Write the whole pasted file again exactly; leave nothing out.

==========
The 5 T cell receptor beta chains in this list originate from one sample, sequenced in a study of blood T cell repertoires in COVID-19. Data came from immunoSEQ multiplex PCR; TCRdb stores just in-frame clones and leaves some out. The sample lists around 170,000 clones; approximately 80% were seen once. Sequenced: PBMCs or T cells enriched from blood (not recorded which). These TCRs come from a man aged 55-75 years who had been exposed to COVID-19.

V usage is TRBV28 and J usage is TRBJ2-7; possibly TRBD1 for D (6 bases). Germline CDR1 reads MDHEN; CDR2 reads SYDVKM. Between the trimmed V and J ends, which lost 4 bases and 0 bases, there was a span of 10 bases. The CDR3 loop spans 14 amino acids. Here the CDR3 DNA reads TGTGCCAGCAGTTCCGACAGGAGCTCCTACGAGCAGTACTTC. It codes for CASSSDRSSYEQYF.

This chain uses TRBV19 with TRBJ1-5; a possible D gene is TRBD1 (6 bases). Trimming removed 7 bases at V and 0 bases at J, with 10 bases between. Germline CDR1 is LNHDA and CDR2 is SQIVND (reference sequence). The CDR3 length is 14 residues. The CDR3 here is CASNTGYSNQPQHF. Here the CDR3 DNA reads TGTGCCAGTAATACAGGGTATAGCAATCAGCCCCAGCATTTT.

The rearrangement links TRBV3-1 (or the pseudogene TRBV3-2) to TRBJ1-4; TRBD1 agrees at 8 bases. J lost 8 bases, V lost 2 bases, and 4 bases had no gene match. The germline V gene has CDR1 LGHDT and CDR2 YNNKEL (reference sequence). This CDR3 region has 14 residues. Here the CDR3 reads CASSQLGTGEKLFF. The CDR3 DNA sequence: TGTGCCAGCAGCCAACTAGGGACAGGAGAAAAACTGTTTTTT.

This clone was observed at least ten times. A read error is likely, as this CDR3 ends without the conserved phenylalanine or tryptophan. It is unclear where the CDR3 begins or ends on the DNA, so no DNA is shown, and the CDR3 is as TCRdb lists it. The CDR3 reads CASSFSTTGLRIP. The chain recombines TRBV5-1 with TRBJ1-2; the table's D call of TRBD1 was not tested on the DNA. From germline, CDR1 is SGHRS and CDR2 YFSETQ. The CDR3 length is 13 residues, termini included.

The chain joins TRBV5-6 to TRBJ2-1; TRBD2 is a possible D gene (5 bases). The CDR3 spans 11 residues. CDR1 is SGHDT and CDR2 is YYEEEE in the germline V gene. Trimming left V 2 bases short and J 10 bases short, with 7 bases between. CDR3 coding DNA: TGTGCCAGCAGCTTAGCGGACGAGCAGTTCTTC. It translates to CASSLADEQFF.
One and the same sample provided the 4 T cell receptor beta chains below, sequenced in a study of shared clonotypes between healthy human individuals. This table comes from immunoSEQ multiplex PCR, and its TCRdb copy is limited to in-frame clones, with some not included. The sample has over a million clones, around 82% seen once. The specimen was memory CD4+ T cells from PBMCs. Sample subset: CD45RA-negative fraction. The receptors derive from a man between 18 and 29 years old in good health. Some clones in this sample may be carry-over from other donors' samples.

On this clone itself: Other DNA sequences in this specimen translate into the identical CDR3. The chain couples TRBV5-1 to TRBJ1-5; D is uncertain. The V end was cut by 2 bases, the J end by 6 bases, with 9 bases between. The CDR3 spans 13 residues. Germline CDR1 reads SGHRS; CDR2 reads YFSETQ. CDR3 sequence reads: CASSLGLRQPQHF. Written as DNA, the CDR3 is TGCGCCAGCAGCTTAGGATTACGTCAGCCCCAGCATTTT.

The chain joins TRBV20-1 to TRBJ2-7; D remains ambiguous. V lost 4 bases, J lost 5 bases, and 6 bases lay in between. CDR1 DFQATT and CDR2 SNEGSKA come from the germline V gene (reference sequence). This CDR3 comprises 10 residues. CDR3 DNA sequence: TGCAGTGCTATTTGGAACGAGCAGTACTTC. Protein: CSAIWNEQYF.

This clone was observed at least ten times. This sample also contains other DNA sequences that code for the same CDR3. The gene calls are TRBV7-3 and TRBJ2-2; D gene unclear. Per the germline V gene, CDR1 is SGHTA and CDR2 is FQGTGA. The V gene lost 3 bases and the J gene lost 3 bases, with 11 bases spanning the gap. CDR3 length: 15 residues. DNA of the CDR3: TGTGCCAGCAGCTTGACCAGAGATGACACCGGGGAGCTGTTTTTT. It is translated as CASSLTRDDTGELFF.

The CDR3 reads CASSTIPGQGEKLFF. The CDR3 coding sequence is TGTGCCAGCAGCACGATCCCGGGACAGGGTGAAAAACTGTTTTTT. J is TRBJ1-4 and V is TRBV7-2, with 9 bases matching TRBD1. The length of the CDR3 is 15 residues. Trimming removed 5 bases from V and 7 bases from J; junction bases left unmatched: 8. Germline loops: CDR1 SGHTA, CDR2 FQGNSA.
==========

The 5 T cell receptor beta chains in this list originate from one sample, sequenced in a study of blood T cell repertoires in COVID-19. Data came from immunoSEQ multiplex PCR; TCRdb stores just in-frame clones and leaves some out. The sample lists around 170,000 clones; approximately 80% were seen once. Sequenced: PBMCs or T cells enriched from blood (not recorded which). These TCRs come from a man aged 55-75 years who had been exposed to COVID-19.

V usage is TRBV28 and J usage is TRBJ2-7; possibly TRBD1 for D (6 bases). Germline CDR1 reads MDHEN; CDR2 reads SYDVKM. Between the trimmed V and J ends, which lost 4 bases and 0 bases, there was a span of 10 bases. The CDR3 loop spans 14 amino acids. Here the CDR3 DNA reads TGTGCCAGCAGTTCCGACAGGAGCTCCTACGAGCAGTACTTC. It codes for CASSSDRSSYEQYF.

This chain uses TRBV19 with TRBJ1-5; a possible D gene is TRBD1 (6 bases). Trimming removed 7 bases at V and 0 bases at J, with 10 bases between. Germline CDR1 is LNHDA and CDR2 is SQIVND (reference sequence). The CDR3 length is 14 residues. The CDR3 here is CASNTGYSNQPQHF. Here the CDR3 DNA reads TGTGCCAGTAATACAGGGTATAGCAATCAGCCCCAGCATTTT.

The rearrangement links TRBV3-1 (or the pseudogene TRBV3-2) to TRBJ1-4; TRBD1 agrees at 8 bases. J lost 8 bases, V lost 2 bases, and 4 bases had no gene match. The germline V gene has CDR1 LGHDT and CDR2 YNNKEL (reference sequence). This CDR3 region has 14 residues. Here the CDR3 reads CASSQLGTGEKLFF. The CDR3 DNA sequence: TGTGCCAGCAGCCAACTAGGGACAGGAGAAAAACTGTTTTTT.

This clone was observed at least ten times. A read error is likely, as this CDR3 ends without the conserved phenylalanine or tryptophan. It is unclear where the CDR3 begins or ends on the DNA, so no DNA is shown, and the CDR3 is as TCRdb lists it. The CDR3 reads CASSFSTTGLRIP. The chain recombines TRBV5-1 with TRBJ1-2; the table's D call of TRBD1 was not tested on the DNA. From germline, CDR1 is SGHRS and CDR2 YFSETQ. The CDR3 length is 13 residues, termini included.

The chain joins TRBV5-6 to TRBJ2-1; TRBD2 is a possible D gene (5 bases). The CDR3 spans 11 residues. CDR1 is SGHDT and CDR2 is YYEEEE in the germline V gene. Trimming left V 2 bases short and J 10 bases short, with 7 bases between. CDR3 coding DNA: TGTGCCAGCAGCTTAGCGGACGAGCAGTTCTTC. It translates to CASSLADEQFF.
One and the same sample provided the 4 T cell receptor beta chains below, sequenced in a study of shared clonotypes between healthy human individuals. This table comes from immunoSEQ multiplex PCR, and its TCRdb copy is limited to in-frame clones, with some not included. The sample has over a million clones, around 82% seen once. The specimen was memory CD4+ T cells from PBMCs. Sample subset: CD45RA-negative fraction. The receptors derive from a man between 18 and 29 years old in good health. Some clones in this sample may be carry-over from other donors' samples.

On this clone itself: Other DNA sequences in this specimen translate into the identical CDR3. The chain couples TRBV5-1 to TRBJ1-5; D is uncertain. The V end was cut by 2 bases, the J end by 6 bases, with 9 bases between. The CDR3 spans 13 residues. Germline CDR1 reads SGHRS; CDR2 reads YFSETQ. CDR3 sequence reads: CASSLGLRQPQHF. Written as DNA, the CDR3 is TGCGCCAGCAGCTTAGGATTACGTCAGCCCCAGCATTTT.

The chain joins TRBV20-1 to TRBJ2-7; D remains ambiguous. V lost 4 bases, J lost 5 bases, and 6 bases lay in between. CDR1 DFQATT and CDR2 SNEGSKA come from the germline V gene (reference sequence). This CDR3 comprises 10 residues. CDR3 DNA sequence: TGCAGTGCTATTTGGAACGAGCAGTACTTC. Protein: CSAIWNEQYF.

This clone was observed at least ten times. This sample also contains other DNA sequences that code for the same CDR3. The gene calls are TRBV7-3 and TRBJ2-2; D gene unclear. Per the germline V gene, CDR1 is SGHTA and CDR2 is FQGTGA. The V gene lost 3 bases and the J gene lost 3 bases, with 11 bases spanning the gap. CDR3 length: 15 residues. DNA of the CDR3: TGTGCCAGCAGCTTGACCAGAGATGACACCGGGGAGCTGTTTTTT. It is translated as CASSLTRDDTGELFF.

The CDR3 reads CASSTIPGQGEKLFF. The CDR3 coding sequence is TGTGCCAGCAGCACGATCCCGGGACAGGGTGAAAAACTGTTTTTT. J is TRBJ1-4 and V is TRBV7-2, with 9 bases matching TRBD1. The length of the CDR3 is 15 residues. Trimming removed 5 bases from V and 7 bases from J; junction bases left unmatched: 8. Germline loops: CDR1 SGHTA, CDR2 FQGNSA.